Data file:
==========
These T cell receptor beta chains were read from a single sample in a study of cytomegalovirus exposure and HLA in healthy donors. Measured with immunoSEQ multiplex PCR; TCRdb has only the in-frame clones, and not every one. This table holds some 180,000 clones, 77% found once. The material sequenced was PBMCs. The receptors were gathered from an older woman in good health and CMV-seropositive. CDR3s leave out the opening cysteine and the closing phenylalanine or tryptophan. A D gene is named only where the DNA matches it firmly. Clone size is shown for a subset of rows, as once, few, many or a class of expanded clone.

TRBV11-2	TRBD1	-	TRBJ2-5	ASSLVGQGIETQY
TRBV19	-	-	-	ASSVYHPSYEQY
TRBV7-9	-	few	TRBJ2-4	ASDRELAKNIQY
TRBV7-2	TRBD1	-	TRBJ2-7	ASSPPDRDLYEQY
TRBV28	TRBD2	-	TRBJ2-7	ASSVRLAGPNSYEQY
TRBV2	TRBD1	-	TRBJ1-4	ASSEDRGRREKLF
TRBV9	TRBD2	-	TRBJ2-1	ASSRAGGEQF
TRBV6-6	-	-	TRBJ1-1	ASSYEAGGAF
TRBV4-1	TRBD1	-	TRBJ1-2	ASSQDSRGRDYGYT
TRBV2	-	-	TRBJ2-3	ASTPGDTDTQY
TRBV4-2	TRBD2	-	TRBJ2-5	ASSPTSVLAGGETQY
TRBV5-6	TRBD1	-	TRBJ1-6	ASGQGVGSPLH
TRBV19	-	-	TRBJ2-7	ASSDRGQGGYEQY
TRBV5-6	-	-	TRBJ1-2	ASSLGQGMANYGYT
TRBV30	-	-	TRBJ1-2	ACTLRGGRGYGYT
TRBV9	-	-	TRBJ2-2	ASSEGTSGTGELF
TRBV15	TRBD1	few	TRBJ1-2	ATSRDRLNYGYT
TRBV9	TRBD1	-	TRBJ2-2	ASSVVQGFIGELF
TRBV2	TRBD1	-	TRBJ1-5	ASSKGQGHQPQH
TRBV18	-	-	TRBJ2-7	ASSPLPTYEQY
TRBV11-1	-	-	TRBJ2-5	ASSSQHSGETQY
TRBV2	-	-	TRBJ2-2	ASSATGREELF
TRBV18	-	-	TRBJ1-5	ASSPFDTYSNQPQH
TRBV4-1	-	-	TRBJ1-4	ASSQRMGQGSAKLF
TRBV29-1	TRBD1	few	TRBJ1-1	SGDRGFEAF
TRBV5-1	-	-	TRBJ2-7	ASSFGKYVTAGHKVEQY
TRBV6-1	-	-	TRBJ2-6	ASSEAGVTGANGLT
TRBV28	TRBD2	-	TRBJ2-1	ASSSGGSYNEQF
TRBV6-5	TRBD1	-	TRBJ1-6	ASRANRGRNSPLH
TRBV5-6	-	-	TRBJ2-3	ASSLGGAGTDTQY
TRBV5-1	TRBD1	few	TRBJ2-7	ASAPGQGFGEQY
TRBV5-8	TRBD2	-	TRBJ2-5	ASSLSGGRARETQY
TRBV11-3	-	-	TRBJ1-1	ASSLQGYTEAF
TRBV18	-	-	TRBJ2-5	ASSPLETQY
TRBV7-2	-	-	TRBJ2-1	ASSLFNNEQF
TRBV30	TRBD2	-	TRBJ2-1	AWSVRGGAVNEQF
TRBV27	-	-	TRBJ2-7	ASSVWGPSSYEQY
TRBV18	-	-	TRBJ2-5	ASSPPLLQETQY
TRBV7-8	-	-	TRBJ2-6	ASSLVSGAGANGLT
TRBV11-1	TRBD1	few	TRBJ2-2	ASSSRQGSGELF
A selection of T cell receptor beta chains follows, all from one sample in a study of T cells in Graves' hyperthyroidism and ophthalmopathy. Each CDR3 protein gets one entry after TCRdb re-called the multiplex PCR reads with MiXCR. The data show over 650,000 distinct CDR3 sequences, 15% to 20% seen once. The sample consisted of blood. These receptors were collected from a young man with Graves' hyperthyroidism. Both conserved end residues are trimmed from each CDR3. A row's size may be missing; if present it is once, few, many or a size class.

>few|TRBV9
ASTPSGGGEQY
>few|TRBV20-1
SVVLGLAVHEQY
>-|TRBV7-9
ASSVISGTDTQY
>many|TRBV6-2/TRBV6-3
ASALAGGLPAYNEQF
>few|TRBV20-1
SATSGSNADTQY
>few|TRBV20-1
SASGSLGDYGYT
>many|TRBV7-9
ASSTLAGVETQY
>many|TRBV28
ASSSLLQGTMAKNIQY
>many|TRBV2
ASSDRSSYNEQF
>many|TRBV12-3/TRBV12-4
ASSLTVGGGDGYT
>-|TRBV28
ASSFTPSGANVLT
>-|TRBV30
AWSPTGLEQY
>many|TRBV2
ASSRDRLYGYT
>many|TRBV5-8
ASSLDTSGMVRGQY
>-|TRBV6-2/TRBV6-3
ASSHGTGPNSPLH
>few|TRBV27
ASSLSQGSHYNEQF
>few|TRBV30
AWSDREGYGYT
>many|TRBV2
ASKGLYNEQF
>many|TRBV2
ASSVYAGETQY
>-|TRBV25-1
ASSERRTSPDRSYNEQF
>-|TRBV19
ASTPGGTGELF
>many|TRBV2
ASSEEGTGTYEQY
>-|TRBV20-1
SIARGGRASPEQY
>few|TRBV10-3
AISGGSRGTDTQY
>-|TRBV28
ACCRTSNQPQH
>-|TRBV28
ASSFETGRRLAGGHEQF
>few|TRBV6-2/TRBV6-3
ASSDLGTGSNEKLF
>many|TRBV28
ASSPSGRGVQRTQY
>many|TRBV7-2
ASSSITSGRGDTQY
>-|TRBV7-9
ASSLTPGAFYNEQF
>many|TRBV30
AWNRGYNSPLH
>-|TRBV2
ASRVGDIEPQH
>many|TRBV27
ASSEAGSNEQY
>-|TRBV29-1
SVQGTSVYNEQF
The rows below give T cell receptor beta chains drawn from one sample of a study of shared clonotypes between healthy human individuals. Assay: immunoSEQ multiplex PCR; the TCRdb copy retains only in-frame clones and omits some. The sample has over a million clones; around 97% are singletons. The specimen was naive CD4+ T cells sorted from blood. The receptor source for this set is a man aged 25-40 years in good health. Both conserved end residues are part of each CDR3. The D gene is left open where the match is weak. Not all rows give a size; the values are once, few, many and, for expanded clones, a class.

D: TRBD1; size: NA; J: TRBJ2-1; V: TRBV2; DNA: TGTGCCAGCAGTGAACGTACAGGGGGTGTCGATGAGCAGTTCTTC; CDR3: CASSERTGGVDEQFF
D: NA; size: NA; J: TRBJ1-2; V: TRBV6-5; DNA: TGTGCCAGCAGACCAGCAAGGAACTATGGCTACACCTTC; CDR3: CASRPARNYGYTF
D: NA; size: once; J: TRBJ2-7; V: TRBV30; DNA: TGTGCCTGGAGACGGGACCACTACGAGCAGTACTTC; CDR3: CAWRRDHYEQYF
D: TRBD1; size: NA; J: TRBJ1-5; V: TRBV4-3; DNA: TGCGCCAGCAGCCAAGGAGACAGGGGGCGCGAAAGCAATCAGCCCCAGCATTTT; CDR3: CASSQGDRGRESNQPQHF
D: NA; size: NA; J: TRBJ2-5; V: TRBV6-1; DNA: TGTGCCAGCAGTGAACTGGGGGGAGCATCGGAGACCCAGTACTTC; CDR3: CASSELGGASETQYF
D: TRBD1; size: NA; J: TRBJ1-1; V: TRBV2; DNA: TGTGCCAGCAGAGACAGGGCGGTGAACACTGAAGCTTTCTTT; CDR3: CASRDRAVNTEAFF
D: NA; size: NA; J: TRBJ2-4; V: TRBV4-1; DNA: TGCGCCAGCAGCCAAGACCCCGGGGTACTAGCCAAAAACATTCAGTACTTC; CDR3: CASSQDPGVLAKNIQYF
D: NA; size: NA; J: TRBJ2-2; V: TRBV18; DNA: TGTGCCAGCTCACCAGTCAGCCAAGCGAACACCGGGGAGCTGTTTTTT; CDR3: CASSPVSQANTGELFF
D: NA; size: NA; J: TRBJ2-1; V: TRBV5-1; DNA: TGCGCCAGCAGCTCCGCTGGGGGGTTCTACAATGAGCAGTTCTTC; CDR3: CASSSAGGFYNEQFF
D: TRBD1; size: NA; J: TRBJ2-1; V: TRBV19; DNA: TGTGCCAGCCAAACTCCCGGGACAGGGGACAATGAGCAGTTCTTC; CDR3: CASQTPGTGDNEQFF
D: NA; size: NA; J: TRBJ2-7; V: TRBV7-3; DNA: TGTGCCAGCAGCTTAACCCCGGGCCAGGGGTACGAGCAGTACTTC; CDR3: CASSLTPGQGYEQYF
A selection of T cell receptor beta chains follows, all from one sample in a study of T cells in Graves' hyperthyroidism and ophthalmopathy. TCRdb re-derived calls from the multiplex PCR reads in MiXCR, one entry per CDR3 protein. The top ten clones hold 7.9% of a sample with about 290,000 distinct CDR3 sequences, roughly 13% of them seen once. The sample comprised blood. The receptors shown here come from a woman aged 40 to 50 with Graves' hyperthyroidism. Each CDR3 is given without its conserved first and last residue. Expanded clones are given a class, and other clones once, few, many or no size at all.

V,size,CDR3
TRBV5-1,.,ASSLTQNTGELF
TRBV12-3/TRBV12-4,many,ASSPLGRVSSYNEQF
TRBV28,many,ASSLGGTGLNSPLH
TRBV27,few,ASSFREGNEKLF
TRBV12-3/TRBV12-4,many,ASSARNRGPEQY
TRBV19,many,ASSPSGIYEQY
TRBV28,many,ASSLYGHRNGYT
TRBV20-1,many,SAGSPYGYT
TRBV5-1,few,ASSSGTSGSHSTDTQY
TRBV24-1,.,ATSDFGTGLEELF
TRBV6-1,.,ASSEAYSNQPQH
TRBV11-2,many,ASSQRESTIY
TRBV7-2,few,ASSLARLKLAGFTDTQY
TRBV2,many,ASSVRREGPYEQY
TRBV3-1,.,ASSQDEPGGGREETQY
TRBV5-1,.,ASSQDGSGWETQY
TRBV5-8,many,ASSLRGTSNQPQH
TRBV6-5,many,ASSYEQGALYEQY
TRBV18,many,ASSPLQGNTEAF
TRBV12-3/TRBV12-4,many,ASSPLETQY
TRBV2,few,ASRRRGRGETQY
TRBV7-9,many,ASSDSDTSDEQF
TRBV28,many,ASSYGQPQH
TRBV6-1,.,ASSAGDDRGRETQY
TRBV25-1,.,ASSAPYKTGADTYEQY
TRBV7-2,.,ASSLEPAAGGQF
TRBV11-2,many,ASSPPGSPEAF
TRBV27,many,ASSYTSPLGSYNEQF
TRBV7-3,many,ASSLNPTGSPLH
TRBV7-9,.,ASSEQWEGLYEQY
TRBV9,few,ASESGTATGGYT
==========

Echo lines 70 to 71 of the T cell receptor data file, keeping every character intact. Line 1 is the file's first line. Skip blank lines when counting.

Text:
ASSLDTSGMVRGQY
>-|TRBV6-2/TRBV6-3